Latin America & Caribbean

Falklands anniversary: Argentine media subdued

Commemoration service on Falklands
Image caption Falklands war commemorations failed to animate Argentine commentators

The 30th anniversary of the surrender of Argentine forces on the Falklands Islands has failed to stir the country's media commentators.

Many newspapers report on President Cristina Fernandez de Kirchner's planned address on the "Malvinas" to the UN Decolonisation Committee, but little opinion on the Islands' sovereignty is expressed.

For her part, Ms Fernandez launched an international media campaign affirming Argentina's claims on the Islands. In an advertisement that was seen in British, Indian and Russian newspapers, Ms Fernandez called upon the UK government to enter negotiations and "give peace a chance".

The announcement that a referendum on the Island's future sovereignty would be held in 2013 was reported widely, with the tone suggesting that the result would favour the UK.

The anniversary also failed to animate users of the microblogging site Twitter. While a moderate number of tweets containing the word "Malvinas" were posted, the story was not among the 10 most popular topics in Argentina or wider South America.


Ms Fernandez's planned meeting with the UN decolonisation committee was prominently reported, but coverage was largely factual - with little opinion expressed.

Image caption President Fernandez commemorated Argentine war dead during a ceremony in April

Popular dailies Clarin and La Nacion have run a series of reports in the lead up to the anniversary featuring sombre accounts from veterans of the conflict. One Clarin article was headlined "I was relieved and I'm not ashamed," which quoted an Argentine soldier recalling his feelings upon hearing news of the surrender.

La Nacion also published a review of UK press coverage of the anniversary and a short story on the flying of the Falkland Islands' flag over 10 Downing Street. Clarin prominently featured a report on Prime Minister David Cameron welcoming the referendum on the Islands' future sovereignty.

Left-wing daily Pagina 12 offered very little coverage of the anniversary, save for a cartoon by Danial Paz suggesting that the result of the referendum was very likely to please Mr Cameron. The tabloid Cronica quoted a report from French news agency AFP, adding a headline which described the Prime Minister as a "pirate".

One opinion piece appeared on the pro-Fernandez website InfoNews. In the article, entitled "Your people do not surrender, Malvinas," the writer, Jorge Giles, described a 2003 meeting between former Argentine President Nestor Kirchner and former British Prime Minister Tony Blair in London during which the issue of the Islands' sovereignty was raised for the first time in the "colonial house".

By Giles' account, at that moment: "English breathing stopped. Diplomacy stopped. The time of forgetting stopped".

Noting that President Fernandez will be accompanied by families of fallen Falklands veterans and politicians from across the political spectrum in her meeting with the decolonisation committee, he said: "For the first time this constant defence of our sovereignty is part of a national, popular and democratic government."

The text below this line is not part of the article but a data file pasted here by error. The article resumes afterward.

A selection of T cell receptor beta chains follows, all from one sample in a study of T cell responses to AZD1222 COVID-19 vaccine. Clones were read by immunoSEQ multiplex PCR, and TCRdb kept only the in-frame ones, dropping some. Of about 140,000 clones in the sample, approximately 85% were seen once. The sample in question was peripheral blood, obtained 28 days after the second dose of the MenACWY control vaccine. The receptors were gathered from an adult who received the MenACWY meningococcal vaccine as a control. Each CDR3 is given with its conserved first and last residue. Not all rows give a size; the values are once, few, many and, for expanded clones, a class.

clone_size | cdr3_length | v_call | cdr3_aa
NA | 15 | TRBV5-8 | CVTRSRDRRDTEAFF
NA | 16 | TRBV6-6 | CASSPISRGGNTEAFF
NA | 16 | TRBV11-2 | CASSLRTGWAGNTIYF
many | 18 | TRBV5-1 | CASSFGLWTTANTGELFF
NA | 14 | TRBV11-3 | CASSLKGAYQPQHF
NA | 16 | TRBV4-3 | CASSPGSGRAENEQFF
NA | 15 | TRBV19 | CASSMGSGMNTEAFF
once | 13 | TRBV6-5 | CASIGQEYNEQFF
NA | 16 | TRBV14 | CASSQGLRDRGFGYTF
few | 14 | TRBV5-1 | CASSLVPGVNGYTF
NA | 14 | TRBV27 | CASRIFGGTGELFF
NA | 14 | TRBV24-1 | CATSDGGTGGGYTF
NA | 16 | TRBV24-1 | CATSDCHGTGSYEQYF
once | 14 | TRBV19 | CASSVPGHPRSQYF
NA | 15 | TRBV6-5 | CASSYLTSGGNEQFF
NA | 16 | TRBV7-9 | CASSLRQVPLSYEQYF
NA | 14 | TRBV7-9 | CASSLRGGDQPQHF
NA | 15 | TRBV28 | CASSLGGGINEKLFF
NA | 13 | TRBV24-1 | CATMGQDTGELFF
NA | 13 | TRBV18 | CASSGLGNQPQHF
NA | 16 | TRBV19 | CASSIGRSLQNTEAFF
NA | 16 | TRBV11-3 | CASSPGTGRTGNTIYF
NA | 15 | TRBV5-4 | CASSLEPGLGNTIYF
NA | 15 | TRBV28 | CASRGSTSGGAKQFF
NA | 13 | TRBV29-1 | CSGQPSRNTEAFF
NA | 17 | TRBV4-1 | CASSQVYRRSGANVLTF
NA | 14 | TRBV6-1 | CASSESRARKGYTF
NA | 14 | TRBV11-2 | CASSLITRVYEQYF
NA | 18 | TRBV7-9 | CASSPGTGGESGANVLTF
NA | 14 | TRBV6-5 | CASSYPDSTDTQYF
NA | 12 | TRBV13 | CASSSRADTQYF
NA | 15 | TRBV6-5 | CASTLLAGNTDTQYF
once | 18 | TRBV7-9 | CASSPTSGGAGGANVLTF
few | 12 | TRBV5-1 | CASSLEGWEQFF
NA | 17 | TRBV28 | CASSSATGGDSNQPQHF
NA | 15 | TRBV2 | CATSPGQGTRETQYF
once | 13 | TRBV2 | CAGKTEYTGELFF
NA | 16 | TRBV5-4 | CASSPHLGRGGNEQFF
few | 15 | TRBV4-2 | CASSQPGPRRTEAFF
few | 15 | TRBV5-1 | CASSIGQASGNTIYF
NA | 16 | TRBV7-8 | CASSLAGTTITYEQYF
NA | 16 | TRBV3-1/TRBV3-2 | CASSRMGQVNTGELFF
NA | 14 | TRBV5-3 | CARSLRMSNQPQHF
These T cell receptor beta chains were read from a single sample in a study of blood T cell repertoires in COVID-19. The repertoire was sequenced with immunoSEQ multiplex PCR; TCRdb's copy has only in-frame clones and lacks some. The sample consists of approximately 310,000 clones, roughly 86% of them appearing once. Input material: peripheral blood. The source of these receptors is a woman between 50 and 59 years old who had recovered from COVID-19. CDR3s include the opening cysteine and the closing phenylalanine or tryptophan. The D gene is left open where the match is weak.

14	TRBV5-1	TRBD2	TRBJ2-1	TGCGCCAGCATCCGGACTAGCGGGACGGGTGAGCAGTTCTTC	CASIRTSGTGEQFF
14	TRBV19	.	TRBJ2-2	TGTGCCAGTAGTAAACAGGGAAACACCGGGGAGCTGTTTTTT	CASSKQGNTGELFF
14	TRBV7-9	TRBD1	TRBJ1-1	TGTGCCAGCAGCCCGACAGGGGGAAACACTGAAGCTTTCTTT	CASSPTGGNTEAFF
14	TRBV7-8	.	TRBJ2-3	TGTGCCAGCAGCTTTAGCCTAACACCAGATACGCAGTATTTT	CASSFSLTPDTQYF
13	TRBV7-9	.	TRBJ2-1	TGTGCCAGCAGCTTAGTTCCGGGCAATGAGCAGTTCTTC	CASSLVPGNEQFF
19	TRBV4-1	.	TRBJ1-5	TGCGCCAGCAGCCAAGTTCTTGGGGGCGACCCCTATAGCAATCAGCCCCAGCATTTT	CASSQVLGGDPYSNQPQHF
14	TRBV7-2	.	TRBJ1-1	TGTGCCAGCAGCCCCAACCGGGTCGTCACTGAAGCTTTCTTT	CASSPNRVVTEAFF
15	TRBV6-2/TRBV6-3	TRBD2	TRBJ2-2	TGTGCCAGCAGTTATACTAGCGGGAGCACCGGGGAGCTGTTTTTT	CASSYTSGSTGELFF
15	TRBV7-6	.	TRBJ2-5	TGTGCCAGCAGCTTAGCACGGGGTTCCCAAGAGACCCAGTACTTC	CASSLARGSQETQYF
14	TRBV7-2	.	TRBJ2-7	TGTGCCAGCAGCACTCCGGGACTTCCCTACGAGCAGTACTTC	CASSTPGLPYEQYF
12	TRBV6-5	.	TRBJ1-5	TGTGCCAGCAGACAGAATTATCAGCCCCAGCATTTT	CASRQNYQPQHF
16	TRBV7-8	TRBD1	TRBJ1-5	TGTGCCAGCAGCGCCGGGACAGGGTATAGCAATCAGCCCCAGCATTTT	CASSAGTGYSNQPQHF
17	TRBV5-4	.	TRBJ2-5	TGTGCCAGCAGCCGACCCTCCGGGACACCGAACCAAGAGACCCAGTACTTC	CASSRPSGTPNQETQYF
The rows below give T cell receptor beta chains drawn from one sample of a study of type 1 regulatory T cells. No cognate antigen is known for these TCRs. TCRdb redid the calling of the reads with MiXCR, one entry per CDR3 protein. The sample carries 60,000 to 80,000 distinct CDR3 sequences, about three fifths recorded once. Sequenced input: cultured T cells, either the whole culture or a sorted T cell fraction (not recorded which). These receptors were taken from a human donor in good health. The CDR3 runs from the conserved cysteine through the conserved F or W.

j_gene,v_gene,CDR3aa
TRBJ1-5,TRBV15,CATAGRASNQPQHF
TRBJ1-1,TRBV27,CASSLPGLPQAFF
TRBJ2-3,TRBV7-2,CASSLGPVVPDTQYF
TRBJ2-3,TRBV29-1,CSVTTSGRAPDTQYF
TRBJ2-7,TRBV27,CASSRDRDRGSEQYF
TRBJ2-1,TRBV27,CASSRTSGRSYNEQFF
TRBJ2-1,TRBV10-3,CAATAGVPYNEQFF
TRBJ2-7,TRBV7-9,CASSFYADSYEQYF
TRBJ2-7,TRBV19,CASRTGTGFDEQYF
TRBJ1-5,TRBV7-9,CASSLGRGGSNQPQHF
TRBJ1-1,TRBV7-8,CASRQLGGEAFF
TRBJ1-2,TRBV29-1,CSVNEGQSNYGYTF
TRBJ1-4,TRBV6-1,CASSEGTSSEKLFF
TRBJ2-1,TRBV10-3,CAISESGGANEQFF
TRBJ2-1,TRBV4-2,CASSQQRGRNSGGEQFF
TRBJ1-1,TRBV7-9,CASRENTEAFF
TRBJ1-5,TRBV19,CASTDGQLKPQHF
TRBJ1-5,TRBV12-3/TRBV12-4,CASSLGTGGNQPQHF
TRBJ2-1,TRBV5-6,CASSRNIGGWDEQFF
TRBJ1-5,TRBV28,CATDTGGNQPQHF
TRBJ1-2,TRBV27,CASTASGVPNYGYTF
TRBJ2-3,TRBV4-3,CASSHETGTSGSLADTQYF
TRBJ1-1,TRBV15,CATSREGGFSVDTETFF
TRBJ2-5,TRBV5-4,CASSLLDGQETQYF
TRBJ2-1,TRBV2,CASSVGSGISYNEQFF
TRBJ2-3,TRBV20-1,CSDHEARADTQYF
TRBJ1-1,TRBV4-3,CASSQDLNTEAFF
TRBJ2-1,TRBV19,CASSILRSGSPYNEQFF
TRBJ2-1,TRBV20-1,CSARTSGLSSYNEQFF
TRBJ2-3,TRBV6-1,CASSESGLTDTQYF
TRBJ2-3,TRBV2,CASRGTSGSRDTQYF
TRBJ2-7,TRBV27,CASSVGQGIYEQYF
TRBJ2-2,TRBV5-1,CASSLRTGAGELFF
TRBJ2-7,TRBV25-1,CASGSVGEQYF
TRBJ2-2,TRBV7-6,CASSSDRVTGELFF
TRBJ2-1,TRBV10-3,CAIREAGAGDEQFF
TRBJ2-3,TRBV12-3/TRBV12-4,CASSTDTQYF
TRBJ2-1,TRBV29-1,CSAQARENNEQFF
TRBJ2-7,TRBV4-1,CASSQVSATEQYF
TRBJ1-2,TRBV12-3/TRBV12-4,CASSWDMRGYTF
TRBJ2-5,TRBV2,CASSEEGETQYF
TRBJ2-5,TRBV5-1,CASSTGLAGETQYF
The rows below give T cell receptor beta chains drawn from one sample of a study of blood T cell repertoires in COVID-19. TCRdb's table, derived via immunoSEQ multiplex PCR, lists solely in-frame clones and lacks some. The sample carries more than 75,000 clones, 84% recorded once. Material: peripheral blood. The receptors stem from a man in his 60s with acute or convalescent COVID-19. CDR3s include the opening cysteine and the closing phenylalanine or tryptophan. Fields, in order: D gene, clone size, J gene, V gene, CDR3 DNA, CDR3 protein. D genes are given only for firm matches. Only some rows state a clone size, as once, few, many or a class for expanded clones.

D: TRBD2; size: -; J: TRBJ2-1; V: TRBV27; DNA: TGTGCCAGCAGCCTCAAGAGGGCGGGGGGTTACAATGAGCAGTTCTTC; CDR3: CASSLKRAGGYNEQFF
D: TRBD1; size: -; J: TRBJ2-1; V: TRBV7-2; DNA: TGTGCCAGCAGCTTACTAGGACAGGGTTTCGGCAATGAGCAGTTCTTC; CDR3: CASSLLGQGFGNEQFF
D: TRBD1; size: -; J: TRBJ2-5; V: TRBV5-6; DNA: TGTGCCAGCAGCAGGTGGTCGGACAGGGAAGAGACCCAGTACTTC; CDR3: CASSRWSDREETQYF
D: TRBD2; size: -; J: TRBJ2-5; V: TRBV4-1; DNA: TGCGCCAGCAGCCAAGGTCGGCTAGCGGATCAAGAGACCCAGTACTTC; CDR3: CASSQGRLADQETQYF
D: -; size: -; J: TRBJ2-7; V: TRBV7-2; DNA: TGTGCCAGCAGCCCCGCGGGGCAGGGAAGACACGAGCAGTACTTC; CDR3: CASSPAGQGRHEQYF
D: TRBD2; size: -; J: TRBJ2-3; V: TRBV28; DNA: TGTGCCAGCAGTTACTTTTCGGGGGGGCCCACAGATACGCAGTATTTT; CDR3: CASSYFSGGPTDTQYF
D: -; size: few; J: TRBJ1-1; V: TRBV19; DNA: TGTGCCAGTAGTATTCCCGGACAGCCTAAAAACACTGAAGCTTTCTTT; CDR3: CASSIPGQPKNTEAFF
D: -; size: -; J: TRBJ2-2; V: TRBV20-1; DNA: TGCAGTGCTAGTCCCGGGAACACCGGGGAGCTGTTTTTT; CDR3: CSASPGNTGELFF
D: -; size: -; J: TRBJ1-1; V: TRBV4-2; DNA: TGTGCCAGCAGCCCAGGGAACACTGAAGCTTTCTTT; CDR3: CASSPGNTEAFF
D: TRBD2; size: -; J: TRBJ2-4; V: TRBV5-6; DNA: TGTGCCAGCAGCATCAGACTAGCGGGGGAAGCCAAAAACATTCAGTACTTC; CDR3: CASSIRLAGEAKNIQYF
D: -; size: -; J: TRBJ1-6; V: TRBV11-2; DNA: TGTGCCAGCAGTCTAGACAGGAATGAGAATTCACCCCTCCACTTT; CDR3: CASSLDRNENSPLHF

The anniversary has received moderate attention among Twitter users in South America. Use of the word "Malvinas" gradually increased in the seven days leading up to the anniversary, and it was one of the 30 most used words in tweets from Argentina on the day itself.

Image caption The Falklands flag flying over 10 Downing Street did not escape the notice of microbloggers

The majority of tweets referred to President Kirchner's address to the decolonisation council, often containing a link to a news story, but rarely any opinion. The news that the flag of Falkland Islands was flying over 10 Downing Street became popular later in the day.

Perhaps surprisingly given the media campaign mentioned above, President Fernandez's official twitter feed has yet to mention the anniversary. Her last reference to the Islands came on 25 May where she thanked the state of Angola for its support on the issue.

Early in the day, a regularly retweeted message came from user Cecy Maya (over 3,700 followers) who affirmed Argentina's claim on the islands, and described the "English" as "pirates".

A message from Buenos Aires-based rapper Emanero (@emanero, over 3,200 followers) which suggested that the UK trade the Falklands back in return for the Argentine weather was also shared among users.

After Argentina, the country where the topic was most discussed was Venezuela, bolstered by recent comments on the Islands by politicians Roy Chaderton the Ambassador to the Organisation of American States (OAS).

Chaderton's assertion that South Americans were "fed up" with imperialism and that the UK was protecting its "financial interests" in the Falklands were popular topics on the micro-blogging site among Venezuelans.

In Brazil, journalist Francisco Barreira (over 13,000 followers) said: "The Malvinas are Argentine. And symbols of the solidarity and unity of South America." The story was also discussed to a lesser extent in Chile and Mexico.

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